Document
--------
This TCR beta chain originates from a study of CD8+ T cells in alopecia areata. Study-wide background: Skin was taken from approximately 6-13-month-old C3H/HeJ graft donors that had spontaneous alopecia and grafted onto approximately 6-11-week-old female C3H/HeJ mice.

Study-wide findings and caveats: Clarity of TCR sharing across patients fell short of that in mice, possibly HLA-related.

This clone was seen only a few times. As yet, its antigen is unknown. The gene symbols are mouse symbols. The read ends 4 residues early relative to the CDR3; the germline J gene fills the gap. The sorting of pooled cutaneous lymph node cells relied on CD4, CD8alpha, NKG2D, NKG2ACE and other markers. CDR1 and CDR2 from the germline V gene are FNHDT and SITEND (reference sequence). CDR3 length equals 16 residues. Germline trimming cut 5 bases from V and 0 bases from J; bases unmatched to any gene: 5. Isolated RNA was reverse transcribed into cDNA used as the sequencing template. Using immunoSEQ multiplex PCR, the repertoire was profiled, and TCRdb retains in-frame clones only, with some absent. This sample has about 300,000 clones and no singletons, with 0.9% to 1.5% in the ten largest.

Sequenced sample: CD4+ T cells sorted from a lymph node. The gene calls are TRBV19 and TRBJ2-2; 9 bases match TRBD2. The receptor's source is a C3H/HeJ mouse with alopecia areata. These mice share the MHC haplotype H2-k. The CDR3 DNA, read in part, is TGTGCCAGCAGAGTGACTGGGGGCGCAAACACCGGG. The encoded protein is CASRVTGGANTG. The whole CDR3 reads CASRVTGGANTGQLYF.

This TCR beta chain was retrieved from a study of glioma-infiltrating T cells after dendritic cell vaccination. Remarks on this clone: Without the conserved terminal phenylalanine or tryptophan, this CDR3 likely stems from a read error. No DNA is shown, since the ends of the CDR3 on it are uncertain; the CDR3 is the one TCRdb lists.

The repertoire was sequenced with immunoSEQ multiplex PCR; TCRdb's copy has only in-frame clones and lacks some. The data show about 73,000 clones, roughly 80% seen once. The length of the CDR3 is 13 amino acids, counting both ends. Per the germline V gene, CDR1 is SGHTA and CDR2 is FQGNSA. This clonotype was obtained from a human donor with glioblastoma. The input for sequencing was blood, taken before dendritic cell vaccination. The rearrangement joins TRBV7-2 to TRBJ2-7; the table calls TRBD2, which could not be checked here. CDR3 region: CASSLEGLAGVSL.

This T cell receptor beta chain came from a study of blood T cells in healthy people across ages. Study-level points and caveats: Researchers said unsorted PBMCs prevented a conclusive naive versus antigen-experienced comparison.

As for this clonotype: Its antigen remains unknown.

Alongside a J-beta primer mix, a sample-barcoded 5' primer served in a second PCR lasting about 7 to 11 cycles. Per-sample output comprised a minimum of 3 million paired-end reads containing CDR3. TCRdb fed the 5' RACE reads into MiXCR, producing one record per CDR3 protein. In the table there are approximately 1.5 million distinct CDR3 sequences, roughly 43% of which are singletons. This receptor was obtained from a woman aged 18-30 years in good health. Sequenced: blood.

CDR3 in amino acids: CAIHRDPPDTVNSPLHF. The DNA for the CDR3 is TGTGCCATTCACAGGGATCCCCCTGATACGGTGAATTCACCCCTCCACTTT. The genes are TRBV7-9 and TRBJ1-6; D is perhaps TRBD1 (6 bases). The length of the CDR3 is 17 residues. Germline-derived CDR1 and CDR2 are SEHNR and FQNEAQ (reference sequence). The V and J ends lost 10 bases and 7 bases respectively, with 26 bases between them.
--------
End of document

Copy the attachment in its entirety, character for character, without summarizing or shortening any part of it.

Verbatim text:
This TCR beta chain originates from a study of CD8+ T cells in alopecia areata. Study-wide background: Skin was taken from approximately 6-13-month-old C3H/HeJ graft donors that had spontaneous alopecia and grafted onto approximately 6-11-week-old female C3H/HeJ mice.

Study-wide findings and caveats: Clarity of TCR sharing across patients fell short of that in mice, possibly HLA-related.

This clone was seen only a few times. As yet, its antigen is unknown. The gene symbols are mouse symbols. The read ends 4 residues early relative to the CDR3; the germline J gene fills the gap. The sorting of pooled cutaneous lymph node cells relied on CD4, CD8alpha, NKG2D, NKG2ACE and other markers. CDR1 and CDR2 from the germline V gene are FNHDT and SITEND (reference sequence). CDR3 length equals 16 residues. Germline trimming cut 5 bases from V and 0 bases from J; bases unmatched to any gene: 5. Isolated RNA was reverse transcribed into cDNA used as the sequencing template. Using immunoSEQ multiplex PCR, the repertoire was profiled, and TCRdb retains in-frame clones only, with some absent. This sample has about 300,000 clones and no singletons, with 0.9% to 1.5% in the ten largest.

Sequenced sample: CD4+ T cells sorted from a lymph node. The gene calls are TRBV19 and TRBJ2-2; 9 bases match TRBD2. The receptor's source is a C3H/HeJ mouse with alopecia areata. These mice share the MHC haplotype H2-k. The CDR3 DNA, read in part, is TGTGCCAGCAGAGTGACTGGGGGCGCAAACACCGGG. The encoded protein is CASRVTGGANTG. The whole CDR3 reads CASRVTGGANTGQLYF.

This TCR beta chain was retrieved from a study of glioma-infiltrating T cells after dendritic cell vaccination. Remarks on this clone: Without the conserved terminal phenylalanine or tryptophan, this CDR3 likely stems from a read error. No DNA is shown, since the ends of the CDR3 on it are uncertain; the CDR3 is the one TCRdb lists.

The repertoire was sequenced with immunoSEQ multiplex PCR; TCRdb's copy has only in-frame clones and lacks some. The data show about 73,000 clones, roughly 80% seen once. The length of the CDR3 is 13 amino acids, counting both ends. Per the germline V gene, CDR1 is SGHTA and CDR2 is FQGNSA. This clonotype was obtained from a human donor with glioblastoma. The input for sequencing was blood, taken before dendritic cell vaccination. The rearrangement joins TRBV7-2 to TRBJ2-7; the table calls TRBD2, which could not be checked here. CDR3 region: CASSLEGLAGVSL.

This T cell receptor beta chain came from a study of blood T cells in healthy people across ages. Study-level points and caveats: Researchers said unsorted PBMCs prevented a conclusive naive versus antigen-experienced comparison.

As for this clonotype: Its antigen remains unknown.

Alongside a J-beta primer mix, a sample-barcoded 5' primer served in a second PCR lasting about 7 to 11 cycles. Per-sample output comprised a minimum of 3 million paired-end reads containing CDR3. TCRdb fed the 5' RACE reads into MiXCR, producing one record per CDR3 protein. In the table there are approximately 1.5 million distinct CDR3 sequences, roughly 43% of which are singletons. This receptor was obtained from a woman aged 18-30 years in good health. Sequenced: blood.

CDR3 in amino acids: CAIHRDPPDTVNSPLHF. The DNA for the CDR3 is TGTGCCATTCACAGGGATCCCCCTGATACGGTGAATTCACCCCTCCACTTT. The genes are TRBV7-9 and TRBJ1-6; D is perhaps TRBD1 (6 bases). The length of the CDR3 is 17 residues. Germline-derived CDR1 and CDR2 are SEHNR and FQNEAQ (reference sequence). The V and J ends lost 10 bases and 7 bases respectively, with 26 bases between them.